Happily colourisation and re-enactments seem to have been a passing phase, and while presenter-led history television remains common, there has been a modest resurgence of the responsible use of archive footage in programmes. This has been encouraged in the UK by the social history programming nurtured by specialist channel BBC Four, which has demonstrated that audiences prefer archive film when it draws attention to itself. The days of the epic historical series with hours of archive film meticulously researched and contextualised seem over, but new footage continues to be unearthed (such as the opening up of Russian archives, or the spectacular discovery of collections such as the Mitchell & Kenyon archive of Edwardian working class life) and archive compilation films are looking fresher than ever. There is a growing taste for archive films arranged for art’s rather than history’s sake, from the haunting reveries of John Akomfrah (Mnemosyne, aka The Nine Muses) to Penny Woolcock’s collaboration with the band British Sea Power, From the Sea to the Land Beyond.
So hopefully there is still work out there for the footage researcher, even in the era of YouTube. But more should be done to appreciate the work that they do. There should be serious study made of the role of the footage researcher. The complex relationship between the original meanings a film had, and the meanings it accrues through being shown again in a new context, and the footage researcher’s role in negotiating this transference, demands a deeper appreciation. It is not just the re-arrangement of reality; it is the poetics of the profession that intrigue me.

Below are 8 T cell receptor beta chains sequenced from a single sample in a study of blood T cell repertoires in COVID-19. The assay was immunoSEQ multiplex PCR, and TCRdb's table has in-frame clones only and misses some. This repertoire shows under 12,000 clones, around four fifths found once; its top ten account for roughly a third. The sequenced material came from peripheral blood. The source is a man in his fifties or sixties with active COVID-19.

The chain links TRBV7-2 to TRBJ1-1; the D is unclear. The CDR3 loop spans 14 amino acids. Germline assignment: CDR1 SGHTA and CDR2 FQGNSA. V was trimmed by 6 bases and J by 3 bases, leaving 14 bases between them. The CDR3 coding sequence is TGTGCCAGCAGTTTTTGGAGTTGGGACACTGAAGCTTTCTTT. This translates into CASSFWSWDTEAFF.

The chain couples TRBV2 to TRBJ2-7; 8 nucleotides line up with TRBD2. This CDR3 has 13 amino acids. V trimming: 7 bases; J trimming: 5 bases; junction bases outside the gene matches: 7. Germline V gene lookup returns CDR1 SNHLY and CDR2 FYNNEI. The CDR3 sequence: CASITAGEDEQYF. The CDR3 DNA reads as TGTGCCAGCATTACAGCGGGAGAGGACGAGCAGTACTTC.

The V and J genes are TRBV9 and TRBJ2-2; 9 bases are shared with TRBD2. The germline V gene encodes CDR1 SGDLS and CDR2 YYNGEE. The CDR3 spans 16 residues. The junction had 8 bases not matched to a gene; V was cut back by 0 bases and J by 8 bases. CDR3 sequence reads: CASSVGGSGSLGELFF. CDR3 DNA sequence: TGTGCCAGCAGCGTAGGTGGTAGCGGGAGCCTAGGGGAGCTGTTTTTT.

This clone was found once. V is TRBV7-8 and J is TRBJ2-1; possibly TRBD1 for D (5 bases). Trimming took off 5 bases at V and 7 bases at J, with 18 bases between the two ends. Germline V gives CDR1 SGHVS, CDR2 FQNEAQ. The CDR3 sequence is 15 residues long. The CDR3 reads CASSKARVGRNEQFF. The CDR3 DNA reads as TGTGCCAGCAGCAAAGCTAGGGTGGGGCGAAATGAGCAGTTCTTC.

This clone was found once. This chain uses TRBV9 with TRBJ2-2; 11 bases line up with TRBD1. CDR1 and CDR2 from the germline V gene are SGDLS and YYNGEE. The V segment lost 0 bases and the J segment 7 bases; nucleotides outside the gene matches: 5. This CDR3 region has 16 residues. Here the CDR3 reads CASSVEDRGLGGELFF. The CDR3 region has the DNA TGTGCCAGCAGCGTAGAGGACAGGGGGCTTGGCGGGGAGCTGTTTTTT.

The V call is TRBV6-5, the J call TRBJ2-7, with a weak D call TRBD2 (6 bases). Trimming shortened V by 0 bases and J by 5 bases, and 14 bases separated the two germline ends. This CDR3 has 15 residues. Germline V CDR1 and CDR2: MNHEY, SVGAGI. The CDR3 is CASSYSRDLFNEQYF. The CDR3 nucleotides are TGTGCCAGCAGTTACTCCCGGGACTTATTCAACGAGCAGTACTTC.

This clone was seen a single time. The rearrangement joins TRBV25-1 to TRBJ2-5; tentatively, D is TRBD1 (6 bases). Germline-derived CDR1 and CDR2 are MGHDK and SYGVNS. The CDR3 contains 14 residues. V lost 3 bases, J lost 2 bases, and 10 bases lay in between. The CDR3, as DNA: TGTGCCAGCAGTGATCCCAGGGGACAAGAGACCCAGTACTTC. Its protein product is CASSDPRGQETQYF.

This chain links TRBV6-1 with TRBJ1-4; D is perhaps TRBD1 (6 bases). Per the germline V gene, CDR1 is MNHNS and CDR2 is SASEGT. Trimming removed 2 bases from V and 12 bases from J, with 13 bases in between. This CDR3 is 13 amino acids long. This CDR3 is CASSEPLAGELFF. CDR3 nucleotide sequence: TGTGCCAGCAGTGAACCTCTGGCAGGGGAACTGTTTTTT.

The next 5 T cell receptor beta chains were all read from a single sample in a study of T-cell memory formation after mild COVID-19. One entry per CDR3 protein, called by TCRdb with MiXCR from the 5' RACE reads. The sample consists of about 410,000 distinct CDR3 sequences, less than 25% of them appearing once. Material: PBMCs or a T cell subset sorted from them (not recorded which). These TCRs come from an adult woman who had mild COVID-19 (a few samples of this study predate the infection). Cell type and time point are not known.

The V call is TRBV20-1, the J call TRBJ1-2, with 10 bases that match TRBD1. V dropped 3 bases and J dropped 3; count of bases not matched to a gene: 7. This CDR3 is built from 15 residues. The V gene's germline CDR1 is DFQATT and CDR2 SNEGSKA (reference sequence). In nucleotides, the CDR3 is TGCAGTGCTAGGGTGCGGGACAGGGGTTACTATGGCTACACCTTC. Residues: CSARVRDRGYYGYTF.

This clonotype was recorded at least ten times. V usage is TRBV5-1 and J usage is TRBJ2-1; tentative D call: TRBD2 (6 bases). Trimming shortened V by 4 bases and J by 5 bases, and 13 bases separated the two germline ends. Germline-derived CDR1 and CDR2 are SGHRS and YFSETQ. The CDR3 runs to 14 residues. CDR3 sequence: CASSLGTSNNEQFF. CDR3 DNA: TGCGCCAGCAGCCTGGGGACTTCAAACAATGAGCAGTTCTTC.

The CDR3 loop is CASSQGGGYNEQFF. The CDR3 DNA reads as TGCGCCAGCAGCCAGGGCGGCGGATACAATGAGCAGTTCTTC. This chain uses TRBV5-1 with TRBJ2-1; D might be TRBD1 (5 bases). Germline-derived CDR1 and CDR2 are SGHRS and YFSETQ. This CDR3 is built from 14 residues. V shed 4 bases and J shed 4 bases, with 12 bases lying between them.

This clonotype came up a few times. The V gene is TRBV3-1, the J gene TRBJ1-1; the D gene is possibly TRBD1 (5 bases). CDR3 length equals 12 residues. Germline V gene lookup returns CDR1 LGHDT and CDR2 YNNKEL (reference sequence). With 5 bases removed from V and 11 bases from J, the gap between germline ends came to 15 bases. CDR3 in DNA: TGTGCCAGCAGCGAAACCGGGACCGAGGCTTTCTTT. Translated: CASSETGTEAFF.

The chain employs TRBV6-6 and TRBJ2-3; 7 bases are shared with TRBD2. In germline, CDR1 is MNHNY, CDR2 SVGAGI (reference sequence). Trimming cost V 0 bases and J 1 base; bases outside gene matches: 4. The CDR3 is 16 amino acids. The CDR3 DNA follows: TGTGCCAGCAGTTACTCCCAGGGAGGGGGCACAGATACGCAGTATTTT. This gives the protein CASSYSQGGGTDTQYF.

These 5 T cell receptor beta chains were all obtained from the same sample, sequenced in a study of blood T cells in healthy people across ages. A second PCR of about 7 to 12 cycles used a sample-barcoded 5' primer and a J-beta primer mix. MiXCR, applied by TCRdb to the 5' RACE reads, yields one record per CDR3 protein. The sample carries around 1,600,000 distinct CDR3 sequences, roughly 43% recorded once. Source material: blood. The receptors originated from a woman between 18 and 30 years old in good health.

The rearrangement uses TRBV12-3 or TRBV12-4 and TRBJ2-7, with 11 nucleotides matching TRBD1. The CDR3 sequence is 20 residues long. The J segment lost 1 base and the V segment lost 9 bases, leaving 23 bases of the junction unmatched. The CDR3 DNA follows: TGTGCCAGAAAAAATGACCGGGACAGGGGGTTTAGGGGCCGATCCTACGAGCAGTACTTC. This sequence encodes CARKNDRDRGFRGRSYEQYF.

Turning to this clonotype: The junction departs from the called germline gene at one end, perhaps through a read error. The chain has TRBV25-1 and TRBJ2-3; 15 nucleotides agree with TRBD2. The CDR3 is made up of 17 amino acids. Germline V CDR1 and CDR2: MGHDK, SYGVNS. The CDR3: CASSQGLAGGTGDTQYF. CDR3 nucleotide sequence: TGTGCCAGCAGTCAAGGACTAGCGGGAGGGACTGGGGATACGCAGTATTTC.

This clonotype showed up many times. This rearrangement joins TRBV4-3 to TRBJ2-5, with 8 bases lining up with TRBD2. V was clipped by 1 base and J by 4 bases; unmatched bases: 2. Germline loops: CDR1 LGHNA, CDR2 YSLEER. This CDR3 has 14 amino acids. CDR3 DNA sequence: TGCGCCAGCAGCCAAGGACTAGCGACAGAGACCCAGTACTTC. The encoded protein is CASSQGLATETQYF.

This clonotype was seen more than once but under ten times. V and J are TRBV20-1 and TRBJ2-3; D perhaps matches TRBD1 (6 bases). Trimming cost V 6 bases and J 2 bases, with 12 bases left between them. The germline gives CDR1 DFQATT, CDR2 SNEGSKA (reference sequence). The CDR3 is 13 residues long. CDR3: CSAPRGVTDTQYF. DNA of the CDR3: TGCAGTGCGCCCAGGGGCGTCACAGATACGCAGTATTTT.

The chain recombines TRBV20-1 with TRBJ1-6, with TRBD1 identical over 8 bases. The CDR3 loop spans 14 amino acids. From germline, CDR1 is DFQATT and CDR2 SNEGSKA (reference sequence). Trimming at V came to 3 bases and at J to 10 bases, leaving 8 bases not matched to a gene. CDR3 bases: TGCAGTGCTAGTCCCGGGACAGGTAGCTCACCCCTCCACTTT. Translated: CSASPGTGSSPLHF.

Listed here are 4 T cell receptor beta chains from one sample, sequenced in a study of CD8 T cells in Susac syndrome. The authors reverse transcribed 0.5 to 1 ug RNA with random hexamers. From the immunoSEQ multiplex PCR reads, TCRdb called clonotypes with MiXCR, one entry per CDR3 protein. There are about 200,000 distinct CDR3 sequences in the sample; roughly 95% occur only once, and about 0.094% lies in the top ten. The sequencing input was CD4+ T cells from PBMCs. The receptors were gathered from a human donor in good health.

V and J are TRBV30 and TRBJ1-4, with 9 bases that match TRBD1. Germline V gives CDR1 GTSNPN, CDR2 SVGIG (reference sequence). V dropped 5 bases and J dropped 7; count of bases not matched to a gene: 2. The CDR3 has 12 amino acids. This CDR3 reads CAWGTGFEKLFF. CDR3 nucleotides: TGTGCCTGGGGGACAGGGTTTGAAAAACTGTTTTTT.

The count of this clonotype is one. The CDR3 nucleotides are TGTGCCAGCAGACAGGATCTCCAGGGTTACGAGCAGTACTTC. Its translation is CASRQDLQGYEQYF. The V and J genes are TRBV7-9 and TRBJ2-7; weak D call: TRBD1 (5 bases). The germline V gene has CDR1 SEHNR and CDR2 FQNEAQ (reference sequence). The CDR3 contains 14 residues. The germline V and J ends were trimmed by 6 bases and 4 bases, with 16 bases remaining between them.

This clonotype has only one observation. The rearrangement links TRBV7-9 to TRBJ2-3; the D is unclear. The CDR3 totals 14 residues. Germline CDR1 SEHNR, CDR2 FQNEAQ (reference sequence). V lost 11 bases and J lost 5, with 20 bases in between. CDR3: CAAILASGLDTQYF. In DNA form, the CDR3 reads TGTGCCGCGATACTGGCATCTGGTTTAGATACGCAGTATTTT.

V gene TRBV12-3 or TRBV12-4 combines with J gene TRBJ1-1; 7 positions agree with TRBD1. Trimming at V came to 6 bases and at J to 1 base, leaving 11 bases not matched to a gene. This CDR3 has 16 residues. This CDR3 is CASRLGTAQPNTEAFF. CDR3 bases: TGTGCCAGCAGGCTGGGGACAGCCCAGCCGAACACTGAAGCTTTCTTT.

Of course they are working on behalf of producers, and it is the latter who determine what the finished programme will say and how it will say it. But only the footage researcher knows the secret history of the films they have found, bridging the world between the vault and the screen. They know the meanings lost in the transference, as much as the meanings gained. Above all they know that their work creates a kind of history like no other – impressionistic, emotional, elusive but persuasive. We should be understanding it better.
- Many of the footage researchers working today (chiefly in the UK) can be found on the directory of FOCAL International.
- Three key books on the use of archive film for the understanding of history are Jay Leyda’s above-mentioned Films Beget Films (1964), Paul Smith (ed.), The Historian and Film (1976) and Richard Howells and Robert W. Matson (eds.), Using Visual Evidence (2009). To the best of my knowledge, no book has ever been written about footage research itself.
- The International Association for Media and History (Iamhist) brings to gether historians, film historians, footage researchers and media producers interested in the relationship between film and history. It produces an excellent journal, the Historical Journal of Film, Radio and Television.
- An example of the kind of stock footage site designed for easy, instant access to archive film for the busy producer is Footage.net.